Camel Spider Abundance (mean number per colony)
Summer 2003 Winter/Spring 2004 Summer 2004
adjacent sites for every sampling period. Camel
spiders are actively foraging predators, and
while their presence on colonies does not nec-
essarily imply that they live on colonies,
their presence suggests that they are using
colonies in some capacity.
In addition to reducing vegetation cover and
increasing bare soil cover, prairie dog burrow-
ing behavior creates a network of deep burrows
not found in adjacent grassland (Hoogland
1995). Camel spiders are generally nocturnal
and require respite from extreme desert tem-
peratures but are relatively poor at creating
their own burrows (Muma 1966b). It is there-
fore possible that the observation of more camel
spiders on prairie dog colonies is related to
their use of prairie dog burrows.
Punzo (1998) has stated that a proper treat-
ment of desert arthropod community structure
should consider the influence of camel spiders
within and on these communities. Although
such an analysis is beyond the scope of this
report, our results suggest that camel spiders
use prairie dog colonies in some capacity,
likely because of decreased vegetation height
and cover, increased areas of bare ground, and
a preponderance of burrows created by prairie
dogs. As voracious predators, camel spiders
may drastically influence an arthropod com-
munity associated with the vegetation-struc-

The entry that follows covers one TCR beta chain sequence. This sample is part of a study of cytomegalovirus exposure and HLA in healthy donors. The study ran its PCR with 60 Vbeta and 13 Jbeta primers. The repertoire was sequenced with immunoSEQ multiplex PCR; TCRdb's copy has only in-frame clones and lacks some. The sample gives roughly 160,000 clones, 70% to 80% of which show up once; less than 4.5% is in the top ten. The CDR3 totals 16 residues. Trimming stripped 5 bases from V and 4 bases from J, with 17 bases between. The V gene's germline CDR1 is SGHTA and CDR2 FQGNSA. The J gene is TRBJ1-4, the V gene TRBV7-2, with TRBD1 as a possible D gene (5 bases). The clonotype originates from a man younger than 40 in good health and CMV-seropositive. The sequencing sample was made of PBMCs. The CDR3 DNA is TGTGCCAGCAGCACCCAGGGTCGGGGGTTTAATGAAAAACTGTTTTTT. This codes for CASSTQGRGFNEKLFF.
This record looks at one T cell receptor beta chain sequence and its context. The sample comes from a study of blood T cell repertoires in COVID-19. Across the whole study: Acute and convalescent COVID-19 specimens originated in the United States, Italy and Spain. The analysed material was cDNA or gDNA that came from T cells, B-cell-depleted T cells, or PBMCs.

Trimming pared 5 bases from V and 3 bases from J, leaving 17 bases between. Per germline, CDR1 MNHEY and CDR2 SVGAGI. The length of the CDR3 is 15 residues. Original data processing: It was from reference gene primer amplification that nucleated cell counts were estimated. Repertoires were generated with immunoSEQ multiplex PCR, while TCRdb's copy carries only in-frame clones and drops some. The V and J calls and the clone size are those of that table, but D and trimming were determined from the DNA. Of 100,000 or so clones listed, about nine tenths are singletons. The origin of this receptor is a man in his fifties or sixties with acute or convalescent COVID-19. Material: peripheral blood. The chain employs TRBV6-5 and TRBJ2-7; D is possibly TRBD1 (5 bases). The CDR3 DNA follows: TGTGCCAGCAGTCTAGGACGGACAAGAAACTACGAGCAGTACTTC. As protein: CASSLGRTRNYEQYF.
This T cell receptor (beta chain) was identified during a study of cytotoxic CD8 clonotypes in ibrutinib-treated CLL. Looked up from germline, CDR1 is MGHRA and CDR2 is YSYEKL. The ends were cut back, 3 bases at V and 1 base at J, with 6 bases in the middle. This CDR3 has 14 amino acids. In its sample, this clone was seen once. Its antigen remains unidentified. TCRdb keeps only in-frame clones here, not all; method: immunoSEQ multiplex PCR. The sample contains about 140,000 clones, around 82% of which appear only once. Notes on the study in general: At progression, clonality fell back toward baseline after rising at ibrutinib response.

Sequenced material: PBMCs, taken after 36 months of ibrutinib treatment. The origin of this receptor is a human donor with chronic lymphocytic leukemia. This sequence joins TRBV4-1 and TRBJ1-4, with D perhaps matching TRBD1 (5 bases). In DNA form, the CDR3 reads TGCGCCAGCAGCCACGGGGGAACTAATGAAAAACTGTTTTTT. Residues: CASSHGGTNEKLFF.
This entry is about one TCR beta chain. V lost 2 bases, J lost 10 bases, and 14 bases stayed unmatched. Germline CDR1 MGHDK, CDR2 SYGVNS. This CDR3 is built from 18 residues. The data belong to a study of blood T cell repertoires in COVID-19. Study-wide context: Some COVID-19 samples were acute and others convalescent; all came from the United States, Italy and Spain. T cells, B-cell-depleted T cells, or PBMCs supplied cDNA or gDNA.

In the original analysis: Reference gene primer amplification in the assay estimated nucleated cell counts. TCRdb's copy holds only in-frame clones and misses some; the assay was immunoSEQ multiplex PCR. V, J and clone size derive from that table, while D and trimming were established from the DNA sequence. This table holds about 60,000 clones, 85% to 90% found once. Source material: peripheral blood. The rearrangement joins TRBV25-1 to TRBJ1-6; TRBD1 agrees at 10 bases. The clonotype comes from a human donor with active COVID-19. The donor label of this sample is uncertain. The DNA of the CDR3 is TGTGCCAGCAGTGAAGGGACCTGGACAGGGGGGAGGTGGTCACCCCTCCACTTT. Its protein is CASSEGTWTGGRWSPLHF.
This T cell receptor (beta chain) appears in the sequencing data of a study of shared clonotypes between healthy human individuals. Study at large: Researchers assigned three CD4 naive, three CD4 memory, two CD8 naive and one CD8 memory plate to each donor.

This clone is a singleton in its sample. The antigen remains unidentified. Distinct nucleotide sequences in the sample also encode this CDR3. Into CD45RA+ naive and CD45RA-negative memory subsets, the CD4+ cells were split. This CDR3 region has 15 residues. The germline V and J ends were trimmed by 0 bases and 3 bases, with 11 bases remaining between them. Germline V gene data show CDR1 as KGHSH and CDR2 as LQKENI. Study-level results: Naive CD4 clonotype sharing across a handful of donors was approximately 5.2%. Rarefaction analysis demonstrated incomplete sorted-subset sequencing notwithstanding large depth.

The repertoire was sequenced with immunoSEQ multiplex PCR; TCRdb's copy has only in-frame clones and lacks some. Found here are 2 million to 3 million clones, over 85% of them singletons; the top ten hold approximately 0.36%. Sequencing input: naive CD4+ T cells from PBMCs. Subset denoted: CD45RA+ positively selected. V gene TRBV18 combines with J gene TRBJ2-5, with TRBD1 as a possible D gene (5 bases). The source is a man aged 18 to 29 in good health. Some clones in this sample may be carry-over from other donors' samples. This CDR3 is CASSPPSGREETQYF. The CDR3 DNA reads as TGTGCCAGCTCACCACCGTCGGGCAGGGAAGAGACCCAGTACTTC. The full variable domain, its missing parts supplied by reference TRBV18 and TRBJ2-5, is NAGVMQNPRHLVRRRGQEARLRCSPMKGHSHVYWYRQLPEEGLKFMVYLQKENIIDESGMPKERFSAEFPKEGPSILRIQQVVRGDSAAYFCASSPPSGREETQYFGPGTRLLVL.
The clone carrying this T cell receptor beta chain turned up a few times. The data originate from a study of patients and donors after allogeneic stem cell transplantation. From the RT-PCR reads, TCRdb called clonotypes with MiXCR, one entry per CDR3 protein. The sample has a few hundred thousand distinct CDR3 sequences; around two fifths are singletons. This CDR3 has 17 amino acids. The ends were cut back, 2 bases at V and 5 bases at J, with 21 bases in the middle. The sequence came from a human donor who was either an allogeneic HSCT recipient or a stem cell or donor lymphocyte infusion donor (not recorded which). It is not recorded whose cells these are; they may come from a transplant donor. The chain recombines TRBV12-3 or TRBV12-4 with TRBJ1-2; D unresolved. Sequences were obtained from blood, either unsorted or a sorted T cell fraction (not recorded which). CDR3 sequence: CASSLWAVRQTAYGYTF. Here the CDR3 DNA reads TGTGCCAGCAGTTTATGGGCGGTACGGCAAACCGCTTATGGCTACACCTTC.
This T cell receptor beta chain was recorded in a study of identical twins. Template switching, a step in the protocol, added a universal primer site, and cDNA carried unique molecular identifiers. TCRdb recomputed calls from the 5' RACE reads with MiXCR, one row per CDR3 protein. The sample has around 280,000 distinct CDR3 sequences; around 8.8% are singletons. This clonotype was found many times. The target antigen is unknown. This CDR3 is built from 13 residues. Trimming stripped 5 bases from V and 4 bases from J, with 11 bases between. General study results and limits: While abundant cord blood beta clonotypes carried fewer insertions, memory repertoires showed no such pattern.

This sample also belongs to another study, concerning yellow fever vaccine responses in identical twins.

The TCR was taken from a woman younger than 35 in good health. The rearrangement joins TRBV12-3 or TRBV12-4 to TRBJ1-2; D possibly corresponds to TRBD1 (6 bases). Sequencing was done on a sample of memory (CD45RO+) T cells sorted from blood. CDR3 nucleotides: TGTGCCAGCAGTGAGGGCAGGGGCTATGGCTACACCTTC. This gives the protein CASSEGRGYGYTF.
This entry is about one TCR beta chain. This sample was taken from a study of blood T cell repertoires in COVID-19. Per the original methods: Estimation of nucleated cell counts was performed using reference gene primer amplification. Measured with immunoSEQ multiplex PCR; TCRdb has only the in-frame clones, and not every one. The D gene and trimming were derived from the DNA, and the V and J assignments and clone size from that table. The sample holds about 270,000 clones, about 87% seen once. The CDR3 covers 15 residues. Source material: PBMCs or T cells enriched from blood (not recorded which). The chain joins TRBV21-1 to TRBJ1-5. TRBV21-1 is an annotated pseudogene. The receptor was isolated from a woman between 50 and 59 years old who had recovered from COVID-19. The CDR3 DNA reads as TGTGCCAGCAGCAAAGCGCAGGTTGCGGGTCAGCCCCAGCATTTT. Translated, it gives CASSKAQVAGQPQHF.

ture differences between colonies and grass-
land. Other studies have reported lower abun-
dances of grasshoppers and harvester ants on
prairie dog colonies (O’Meilia et al. 1982,
Kretzer and Cully 2001). More-recent research
has demon strated higher abundances of grass -
hoppers and general increases in arthropod
diversity on colonies (Russell and Detling
2003, Bangert and Slobodchikoff 2006). While
beyond the purview of this report, changes
in the abundance of predators like camel spi-
ders could be responsible for those patterns.
Our data add to the growing evidence that
prairie dog colonies support different num-
bers of important arthropod taxa compared to
Furthermore, because camel spiders are prey
items for invertebrates and colony associates
like Western Burrowing Owls, prevalence of
camel spiders increases at least one prey species
on prairie dog colonies (Polis and McCormick
1986, York et al. 2002, Duval unpublished data).
By directly modifying the environment, prairie
dogs indirectly influence arthropod communities
and provide foraging resources by creating
favorable habitat patches for camel spiders
within the larger grassland mosaic.
We thank W.E. Braswell, D. Richman, and 2
anonymous reviewers for thoughtful comments
on earlier drafts of the manuscript. Jon Hernan-
dez assisted with field collections. We sincerely
thank Jack Brookhart for identifying specimens.
Research funds were provided by grants to
W.G. Whitford from the International Arid
Lands Consortium and the United States
Environmental Protection Agency’s Office of
Research and Development. We also thank the
Jornada Experimental Range, Las Cruces, New
Mexico, for support of this research.
AGNEW, W., D.W. URESK, AND R.M. HANSEN. 1986. Flora
and fauna associated with prairie dog colonies and
adjacent ungrazed mixed-grass prairie in western
South Dakota. Journal of Range Management 39:
BANGERT, R.K., AND C.N. SLOBODCHIKOFF. 2006. Prairie
dog ecosystem engineering increases arthropod beta
and gamma diversity. Journal of Arid Environments
BROOKHART, J.O. 1972. Solpugids (Arachnida) in Colorado.
Southwestern Naturalist 17:31–41.